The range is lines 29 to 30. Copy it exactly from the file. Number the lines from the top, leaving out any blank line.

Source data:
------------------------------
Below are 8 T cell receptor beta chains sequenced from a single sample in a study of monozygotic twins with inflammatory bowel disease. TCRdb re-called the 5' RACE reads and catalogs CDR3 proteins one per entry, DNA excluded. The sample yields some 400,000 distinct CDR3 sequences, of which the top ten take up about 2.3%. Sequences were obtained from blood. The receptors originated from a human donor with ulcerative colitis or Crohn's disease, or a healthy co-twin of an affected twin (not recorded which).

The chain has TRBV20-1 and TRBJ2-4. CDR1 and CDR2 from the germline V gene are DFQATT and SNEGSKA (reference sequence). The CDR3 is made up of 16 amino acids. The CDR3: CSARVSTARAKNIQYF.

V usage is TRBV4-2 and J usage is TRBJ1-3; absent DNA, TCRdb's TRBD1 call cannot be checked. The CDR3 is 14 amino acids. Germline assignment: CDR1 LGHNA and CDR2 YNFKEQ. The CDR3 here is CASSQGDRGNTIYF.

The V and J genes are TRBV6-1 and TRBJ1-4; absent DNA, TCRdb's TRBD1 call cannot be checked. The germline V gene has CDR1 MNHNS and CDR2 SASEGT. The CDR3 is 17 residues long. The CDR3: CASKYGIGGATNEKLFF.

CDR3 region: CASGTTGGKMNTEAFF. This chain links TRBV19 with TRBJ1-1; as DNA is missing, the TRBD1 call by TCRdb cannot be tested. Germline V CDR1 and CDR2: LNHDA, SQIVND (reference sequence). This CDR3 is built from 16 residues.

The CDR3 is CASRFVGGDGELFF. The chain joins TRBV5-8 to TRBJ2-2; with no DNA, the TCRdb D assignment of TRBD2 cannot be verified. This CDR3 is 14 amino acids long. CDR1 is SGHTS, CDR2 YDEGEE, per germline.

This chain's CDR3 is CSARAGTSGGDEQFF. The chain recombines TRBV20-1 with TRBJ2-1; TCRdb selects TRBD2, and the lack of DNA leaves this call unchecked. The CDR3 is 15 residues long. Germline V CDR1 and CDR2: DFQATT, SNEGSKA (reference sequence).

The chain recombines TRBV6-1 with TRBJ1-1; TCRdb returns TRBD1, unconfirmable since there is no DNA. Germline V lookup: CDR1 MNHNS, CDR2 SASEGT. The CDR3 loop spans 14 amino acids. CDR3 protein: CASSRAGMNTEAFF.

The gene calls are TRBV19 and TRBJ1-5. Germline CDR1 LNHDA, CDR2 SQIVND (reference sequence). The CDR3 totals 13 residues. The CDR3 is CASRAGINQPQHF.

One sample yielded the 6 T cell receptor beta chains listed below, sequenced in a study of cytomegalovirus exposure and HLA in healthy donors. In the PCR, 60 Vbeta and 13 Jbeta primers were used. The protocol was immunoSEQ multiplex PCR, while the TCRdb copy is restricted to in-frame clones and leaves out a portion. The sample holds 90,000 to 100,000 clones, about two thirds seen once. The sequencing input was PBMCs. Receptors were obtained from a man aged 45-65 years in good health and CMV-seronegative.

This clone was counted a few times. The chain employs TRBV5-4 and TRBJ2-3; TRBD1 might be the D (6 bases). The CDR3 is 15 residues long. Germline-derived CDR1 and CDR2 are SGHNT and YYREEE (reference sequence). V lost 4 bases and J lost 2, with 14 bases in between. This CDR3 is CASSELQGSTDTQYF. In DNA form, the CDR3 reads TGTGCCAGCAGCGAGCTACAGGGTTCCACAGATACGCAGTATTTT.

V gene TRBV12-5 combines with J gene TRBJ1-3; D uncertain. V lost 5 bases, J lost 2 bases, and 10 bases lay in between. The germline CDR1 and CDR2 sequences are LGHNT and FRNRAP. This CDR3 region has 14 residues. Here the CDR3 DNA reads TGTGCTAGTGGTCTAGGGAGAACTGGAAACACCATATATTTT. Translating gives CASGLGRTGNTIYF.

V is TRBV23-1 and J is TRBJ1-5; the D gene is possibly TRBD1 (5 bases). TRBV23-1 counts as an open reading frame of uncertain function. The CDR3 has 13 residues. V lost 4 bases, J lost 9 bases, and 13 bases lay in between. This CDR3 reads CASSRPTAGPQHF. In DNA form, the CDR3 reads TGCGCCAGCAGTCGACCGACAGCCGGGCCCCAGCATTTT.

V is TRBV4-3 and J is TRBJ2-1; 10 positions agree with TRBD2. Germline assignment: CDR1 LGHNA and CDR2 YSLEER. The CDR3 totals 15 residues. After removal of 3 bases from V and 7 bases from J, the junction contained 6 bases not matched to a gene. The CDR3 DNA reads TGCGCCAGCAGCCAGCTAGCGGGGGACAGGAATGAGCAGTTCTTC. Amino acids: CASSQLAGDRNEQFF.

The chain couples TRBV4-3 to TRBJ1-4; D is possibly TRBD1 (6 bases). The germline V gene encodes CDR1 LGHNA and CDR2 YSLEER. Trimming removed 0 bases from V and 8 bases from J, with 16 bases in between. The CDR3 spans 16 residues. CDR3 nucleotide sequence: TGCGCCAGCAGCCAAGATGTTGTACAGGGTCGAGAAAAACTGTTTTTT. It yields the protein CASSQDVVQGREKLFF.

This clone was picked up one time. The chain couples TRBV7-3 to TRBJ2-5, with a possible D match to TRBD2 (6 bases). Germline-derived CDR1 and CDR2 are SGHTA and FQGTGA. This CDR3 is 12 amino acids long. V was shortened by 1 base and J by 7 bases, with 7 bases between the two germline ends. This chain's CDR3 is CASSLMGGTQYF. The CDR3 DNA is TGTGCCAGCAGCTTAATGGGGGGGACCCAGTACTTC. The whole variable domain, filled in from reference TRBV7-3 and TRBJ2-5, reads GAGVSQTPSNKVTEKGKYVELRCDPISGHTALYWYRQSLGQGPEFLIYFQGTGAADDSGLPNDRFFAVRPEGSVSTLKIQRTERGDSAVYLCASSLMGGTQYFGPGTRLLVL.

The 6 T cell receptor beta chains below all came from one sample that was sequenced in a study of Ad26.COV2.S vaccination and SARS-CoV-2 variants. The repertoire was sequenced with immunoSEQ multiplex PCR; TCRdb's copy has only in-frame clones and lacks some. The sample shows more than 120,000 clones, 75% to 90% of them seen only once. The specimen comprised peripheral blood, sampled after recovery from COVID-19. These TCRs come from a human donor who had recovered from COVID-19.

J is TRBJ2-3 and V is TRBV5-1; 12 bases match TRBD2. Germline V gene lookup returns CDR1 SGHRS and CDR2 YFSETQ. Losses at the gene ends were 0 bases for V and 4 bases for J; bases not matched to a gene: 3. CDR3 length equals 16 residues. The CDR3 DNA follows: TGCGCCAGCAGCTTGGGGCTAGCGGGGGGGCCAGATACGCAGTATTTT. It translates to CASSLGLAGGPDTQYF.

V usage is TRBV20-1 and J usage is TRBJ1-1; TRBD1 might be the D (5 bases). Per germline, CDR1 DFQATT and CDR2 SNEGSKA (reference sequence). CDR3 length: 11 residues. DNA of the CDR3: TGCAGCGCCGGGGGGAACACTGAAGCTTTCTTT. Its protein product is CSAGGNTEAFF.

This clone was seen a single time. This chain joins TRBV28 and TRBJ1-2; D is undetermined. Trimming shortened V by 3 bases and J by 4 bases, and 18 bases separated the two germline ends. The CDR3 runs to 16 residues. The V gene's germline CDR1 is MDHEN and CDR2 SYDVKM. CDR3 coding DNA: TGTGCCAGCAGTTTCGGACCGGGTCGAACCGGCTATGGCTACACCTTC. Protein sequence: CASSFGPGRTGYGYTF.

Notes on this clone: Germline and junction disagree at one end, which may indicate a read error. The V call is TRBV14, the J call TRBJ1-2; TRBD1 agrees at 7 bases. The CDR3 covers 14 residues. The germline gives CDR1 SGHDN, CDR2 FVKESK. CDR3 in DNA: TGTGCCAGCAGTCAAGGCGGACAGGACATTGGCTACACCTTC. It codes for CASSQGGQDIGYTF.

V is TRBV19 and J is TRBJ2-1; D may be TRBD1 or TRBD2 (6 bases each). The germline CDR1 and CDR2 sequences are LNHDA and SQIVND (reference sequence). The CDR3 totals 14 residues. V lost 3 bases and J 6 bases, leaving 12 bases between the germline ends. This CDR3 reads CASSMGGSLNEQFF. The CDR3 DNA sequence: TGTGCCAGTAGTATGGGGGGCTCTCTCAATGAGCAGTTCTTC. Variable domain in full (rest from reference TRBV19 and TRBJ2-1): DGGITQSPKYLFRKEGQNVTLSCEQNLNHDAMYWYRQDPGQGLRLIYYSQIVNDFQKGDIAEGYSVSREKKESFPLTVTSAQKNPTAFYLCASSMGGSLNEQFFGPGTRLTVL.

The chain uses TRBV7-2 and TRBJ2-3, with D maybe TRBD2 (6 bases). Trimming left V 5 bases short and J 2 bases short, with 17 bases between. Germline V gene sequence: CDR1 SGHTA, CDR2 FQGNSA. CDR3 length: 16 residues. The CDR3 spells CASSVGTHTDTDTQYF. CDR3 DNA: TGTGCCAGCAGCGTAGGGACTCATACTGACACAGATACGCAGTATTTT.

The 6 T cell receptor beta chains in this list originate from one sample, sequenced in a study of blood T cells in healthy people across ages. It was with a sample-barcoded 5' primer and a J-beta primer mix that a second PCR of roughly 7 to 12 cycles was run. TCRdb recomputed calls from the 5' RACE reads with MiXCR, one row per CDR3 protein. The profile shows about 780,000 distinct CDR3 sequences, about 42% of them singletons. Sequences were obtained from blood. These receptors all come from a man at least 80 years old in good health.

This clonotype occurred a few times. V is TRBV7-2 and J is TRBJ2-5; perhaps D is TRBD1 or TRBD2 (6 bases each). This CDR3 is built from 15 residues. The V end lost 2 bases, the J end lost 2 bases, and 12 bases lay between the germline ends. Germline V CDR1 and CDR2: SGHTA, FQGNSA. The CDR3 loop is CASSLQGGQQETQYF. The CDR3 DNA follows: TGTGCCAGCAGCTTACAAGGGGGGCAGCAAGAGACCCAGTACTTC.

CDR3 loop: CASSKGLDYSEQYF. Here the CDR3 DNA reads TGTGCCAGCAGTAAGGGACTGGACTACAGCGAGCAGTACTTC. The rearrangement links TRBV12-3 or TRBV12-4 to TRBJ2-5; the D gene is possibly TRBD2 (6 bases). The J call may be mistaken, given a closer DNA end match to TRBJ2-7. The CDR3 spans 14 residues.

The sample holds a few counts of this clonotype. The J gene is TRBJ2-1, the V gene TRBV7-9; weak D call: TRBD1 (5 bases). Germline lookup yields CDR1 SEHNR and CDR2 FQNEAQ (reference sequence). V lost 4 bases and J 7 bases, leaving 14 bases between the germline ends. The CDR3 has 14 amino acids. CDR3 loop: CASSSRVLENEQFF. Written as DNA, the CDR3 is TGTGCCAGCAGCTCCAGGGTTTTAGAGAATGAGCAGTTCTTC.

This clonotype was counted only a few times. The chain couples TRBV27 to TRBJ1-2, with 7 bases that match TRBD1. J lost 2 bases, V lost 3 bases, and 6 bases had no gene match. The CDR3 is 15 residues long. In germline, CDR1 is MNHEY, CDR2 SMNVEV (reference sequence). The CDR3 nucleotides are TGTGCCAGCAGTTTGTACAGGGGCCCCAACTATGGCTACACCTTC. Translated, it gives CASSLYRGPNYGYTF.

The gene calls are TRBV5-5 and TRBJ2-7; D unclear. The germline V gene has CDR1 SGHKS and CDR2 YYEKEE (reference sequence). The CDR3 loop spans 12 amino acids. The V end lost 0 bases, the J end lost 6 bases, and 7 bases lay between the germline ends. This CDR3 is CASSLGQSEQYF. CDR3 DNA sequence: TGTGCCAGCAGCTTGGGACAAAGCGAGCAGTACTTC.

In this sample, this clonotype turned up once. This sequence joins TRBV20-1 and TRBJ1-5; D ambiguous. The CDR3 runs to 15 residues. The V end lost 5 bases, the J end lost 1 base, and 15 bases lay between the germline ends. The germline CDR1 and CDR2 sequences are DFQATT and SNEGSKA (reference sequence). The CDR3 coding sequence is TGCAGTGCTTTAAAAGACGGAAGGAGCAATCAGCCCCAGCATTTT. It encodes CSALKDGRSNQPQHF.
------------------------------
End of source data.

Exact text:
The gene calls are TRBV5-5 and TRBJ2-7; D unclear. The germline V gene has CDR1 SGHKS and CDR2 YYEKEE (reference sequence). The CDR3 loop spans 12 amino acids. The V end lost 0 bases, the J end lost 6 bases, and 7 bases lay between the germline ends. This CDR3 is CASSLGQSEQYF. CDR3 DNA sequence: TGTGCCAGCAGCTTGGGACAAAGCGAGCAGTACTTC.

In this sample, this clonotype turned up once. This sequence joins TRBV20-1 and TRBJ1-5; D ambiguous. The CDR3 runs to 15 residues. The V end lost 5 bases, the J end lost 1 base, and 15 bases lay between the germline ends. The germline CDR1 and CDR2 sequences are DFQATT and SNEGSKA (reference sequence). The CDR3 coding sequence is TGCAGTGCTTTAAAAGACGGAAGGAGCAATCAGCCCCAGCATTTT. It encodes CSALKDGRSNQPQHF.